The Gundam franchise has spawned a near countless number of games over the decades, and Gundam Evolution is Bandai Namco’s latest video game adaptation of the legendary series. Following the trend of many other relatively recent Gundam games, like the Battle Operation franchise, Gundam Evolution is a team-based competitive online multiplayer title, with lots of live service hooks to keep you playing the game as part of your daily routine.
Earlier this month, Gundam Evolution had a closed beta network test on Steam. Though it was a “closed beta,” it wasn’t particularly hard to get into, and I managed to grab a key almost immediately after hitting the “request access” button on the Steam page. I put a chunk of time into the network test, and if I’m completely honest with you, dear reader, I had way more fun than I thought I would.
Gundam Evolution is, for all intents and purposes, Overwatch with mobile suits. It’s a 6v6 hero shooter with a heavy focus on objective play and coordination between the various special abilities of each mobile suit.
The core mechanics, control scheme, UI, objectives, and overall feel will be extremely familiar if you’ve ever played Overwatch or Paladins before. Each individual mobile suit is a loadout with their own set of weapons, special skills, hitbox sizes, health and armor pools, and a “class” that determines the role you will play on your team.
There are a few key differences between Overwatch and Gundam Evolution‘s core mechanics that differentiate them, however. Since everyone is in a mobile suit, and mobile suits tend to be fairly maneuverable on account of all those thrusters on them, everyone has a dash gauge.
This gauge is divided into multiple chunks that are exhausted to perform a dodge move in any direction. So, the way the game differentiates how fast a mobile suit is comes down to not only their actual movement speed, but how many dashes they can make before running on empty.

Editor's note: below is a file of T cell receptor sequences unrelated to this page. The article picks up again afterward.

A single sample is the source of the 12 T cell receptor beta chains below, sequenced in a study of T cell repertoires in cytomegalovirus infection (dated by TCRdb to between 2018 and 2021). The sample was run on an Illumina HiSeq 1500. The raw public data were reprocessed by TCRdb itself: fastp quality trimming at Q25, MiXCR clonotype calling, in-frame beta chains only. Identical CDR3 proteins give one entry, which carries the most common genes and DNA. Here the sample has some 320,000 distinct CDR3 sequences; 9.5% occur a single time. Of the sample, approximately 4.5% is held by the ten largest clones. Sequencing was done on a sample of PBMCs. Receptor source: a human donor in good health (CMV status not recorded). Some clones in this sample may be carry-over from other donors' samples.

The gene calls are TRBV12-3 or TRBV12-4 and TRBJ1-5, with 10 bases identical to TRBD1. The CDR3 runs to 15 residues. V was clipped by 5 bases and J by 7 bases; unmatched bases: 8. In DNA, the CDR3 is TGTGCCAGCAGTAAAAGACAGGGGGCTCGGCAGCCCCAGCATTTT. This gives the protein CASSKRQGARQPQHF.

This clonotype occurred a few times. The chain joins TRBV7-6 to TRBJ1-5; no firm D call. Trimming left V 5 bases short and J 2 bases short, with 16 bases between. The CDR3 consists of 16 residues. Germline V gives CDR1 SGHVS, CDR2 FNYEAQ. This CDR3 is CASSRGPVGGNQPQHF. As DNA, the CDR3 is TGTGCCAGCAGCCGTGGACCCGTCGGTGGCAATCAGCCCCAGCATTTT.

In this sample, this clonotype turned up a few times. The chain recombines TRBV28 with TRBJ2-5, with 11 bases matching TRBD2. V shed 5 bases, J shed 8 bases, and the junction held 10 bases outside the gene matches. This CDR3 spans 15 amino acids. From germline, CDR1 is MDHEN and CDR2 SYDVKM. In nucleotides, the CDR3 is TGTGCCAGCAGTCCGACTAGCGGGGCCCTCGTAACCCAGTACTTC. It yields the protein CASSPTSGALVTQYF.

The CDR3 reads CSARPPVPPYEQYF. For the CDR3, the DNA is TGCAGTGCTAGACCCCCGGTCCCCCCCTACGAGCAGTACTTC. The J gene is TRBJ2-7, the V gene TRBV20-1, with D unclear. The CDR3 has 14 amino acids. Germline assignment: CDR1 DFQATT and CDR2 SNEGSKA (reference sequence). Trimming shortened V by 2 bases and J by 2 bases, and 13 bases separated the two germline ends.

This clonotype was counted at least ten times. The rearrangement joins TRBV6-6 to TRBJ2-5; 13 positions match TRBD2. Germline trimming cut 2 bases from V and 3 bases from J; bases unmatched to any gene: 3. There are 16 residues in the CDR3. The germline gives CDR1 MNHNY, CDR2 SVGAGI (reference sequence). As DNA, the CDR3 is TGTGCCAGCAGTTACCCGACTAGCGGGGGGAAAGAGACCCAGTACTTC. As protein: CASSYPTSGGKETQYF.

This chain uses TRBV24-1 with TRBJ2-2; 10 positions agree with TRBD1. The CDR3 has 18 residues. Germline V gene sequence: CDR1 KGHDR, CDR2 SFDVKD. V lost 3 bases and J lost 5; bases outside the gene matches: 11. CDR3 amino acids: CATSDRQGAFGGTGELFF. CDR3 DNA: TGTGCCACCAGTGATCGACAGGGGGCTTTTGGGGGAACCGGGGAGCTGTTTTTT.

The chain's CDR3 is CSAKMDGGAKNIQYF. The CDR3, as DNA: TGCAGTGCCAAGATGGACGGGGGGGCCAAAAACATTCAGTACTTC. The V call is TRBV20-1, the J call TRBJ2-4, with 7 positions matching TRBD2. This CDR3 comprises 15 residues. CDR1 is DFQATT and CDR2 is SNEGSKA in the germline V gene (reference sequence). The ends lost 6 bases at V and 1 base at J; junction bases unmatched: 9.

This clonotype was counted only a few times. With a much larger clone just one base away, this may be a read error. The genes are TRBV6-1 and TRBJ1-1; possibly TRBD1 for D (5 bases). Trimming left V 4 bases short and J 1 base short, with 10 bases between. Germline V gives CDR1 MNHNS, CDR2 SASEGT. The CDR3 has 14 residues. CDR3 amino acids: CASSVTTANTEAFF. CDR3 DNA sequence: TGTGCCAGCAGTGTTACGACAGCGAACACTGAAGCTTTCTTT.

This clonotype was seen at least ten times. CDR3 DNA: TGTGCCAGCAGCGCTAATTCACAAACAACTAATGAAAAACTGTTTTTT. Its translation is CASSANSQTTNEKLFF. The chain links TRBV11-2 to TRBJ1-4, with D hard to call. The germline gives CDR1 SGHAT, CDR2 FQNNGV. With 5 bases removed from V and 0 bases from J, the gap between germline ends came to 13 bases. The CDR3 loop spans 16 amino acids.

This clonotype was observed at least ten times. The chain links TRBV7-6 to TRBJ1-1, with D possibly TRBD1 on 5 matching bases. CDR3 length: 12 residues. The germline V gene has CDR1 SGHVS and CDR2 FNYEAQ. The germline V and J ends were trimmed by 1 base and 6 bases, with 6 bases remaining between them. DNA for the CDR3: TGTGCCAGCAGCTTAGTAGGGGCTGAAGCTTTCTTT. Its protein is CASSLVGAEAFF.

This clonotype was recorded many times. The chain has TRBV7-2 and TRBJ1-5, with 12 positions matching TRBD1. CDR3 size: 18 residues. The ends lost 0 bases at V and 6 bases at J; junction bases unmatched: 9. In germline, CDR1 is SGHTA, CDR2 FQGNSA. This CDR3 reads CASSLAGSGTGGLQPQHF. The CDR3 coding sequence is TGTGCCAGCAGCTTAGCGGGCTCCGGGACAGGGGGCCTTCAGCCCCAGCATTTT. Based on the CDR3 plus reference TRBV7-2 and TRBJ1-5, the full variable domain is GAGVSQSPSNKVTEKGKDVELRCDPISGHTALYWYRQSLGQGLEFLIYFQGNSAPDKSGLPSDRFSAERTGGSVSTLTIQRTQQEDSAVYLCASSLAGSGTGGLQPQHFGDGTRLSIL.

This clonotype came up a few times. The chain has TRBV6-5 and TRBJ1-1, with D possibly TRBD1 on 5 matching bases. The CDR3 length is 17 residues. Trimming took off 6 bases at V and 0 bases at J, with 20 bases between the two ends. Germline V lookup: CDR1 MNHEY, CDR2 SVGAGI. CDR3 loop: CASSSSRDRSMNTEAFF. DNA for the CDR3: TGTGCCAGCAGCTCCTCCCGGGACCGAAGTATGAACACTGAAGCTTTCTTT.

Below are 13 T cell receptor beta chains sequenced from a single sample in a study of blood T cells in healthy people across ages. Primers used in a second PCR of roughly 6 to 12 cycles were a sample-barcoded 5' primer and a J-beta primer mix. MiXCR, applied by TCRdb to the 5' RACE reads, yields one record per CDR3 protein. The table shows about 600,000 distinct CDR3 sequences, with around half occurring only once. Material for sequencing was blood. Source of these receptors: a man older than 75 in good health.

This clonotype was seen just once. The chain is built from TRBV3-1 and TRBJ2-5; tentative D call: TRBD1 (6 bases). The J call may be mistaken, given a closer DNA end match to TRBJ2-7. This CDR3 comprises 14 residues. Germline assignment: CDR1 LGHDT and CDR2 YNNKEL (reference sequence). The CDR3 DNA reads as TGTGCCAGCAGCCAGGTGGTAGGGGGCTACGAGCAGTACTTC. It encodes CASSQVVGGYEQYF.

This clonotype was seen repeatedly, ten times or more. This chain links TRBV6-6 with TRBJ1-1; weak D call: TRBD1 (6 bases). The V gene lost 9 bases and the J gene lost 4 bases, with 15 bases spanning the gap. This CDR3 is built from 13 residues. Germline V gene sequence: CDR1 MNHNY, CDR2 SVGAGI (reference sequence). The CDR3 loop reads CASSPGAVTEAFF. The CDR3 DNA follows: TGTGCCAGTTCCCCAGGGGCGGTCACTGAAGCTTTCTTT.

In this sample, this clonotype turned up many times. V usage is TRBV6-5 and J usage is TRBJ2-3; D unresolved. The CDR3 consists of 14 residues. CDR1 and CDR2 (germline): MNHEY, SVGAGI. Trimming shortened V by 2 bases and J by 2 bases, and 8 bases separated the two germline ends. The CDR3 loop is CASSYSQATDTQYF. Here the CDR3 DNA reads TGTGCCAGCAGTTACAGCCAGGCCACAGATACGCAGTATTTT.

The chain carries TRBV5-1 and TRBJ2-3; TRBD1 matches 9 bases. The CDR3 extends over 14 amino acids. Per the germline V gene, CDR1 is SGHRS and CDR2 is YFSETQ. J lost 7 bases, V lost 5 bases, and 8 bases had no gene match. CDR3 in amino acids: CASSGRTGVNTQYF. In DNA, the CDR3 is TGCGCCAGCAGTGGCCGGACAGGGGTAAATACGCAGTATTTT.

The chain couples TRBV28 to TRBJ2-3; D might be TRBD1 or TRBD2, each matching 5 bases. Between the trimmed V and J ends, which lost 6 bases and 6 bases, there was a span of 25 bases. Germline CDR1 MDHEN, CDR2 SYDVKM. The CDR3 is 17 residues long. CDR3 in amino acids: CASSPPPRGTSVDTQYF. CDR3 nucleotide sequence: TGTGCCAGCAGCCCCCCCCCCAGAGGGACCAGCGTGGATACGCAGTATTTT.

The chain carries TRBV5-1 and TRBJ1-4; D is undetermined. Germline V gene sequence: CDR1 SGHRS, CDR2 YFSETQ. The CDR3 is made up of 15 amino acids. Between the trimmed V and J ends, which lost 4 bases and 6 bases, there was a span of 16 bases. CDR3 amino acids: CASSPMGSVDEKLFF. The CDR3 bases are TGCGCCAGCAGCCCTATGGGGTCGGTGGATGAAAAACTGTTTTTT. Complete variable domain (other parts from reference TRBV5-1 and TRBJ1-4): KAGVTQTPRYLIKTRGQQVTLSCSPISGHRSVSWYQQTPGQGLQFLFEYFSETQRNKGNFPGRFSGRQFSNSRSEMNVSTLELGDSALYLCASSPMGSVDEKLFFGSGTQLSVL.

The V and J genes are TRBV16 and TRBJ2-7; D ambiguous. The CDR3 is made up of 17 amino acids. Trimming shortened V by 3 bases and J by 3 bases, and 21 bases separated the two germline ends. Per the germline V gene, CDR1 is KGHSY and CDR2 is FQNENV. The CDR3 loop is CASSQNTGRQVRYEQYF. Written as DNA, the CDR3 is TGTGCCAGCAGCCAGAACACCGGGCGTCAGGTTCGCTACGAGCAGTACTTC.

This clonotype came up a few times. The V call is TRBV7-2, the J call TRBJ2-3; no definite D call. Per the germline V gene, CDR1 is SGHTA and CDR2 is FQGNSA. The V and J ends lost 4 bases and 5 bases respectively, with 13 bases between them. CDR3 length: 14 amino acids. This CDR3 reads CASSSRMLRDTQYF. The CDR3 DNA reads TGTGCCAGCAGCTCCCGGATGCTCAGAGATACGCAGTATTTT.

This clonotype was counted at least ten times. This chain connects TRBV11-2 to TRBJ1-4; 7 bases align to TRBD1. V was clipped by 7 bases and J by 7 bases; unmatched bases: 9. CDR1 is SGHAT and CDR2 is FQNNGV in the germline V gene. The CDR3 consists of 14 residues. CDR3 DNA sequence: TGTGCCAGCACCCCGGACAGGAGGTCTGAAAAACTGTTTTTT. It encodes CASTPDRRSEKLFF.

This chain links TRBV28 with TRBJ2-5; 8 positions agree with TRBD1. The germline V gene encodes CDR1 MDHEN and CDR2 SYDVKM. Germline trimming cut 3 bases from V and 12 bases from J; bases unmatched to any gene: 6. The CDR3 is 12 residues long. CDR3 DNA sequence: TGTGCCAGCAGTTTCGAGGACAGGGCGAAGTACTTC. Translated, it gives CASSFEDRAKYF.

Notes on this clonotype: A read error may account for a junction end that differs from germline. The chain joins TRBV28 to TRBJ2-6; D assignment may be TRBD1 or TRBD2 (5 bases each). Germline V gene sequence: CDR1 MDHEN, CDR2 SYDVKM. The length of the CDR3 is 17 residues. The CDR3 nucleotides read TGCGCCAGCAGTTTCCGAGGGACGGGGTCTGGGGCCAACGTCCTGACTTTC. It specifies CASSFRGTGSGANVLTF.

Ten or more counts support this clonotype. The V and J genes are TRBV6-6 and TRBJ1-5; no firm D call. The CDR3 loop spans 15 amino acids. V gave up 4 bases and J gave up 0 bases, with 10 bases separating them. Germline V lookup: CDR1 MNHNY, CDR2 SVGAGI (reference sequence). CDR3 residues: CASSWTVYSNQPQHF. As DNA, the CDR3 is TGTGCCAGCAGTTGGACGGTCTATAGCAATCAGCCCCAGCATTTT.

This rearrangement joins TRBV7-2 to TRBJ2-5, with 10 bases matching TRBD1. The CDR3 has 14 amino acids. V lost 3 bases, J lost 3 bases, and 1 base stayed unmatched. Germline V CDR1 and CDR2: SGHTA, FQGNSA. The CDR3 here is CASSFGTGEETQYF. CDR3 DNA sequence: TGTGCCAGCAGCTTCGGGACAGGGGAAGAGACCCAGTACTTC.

Likewise, mobile suits can perform high jumps and expend their boost gauge to slowly hover around, giving you a good degree of control over where you land when jumping from taller parts of the map. There are also several mobile suits, like the Methuss and Asshimar, that can transform and fly around for a time, further emphasizing the maneuverability and verticality elements of the game.
Just like in most hero shooters, the mobile suits in Gundam Evolution tend to have a main weapon, a variety of cooldown-based skills, the occasional alternate fire mode, and an ultimate attack called a G-Maneuver that you gradually build up energy to use. To use an example, the original Gundam carries its signature beam rifle as its main weapon. You can zoom in slightly with the right mouse button, allowing you to take more accurate, aimed shots at distant foes.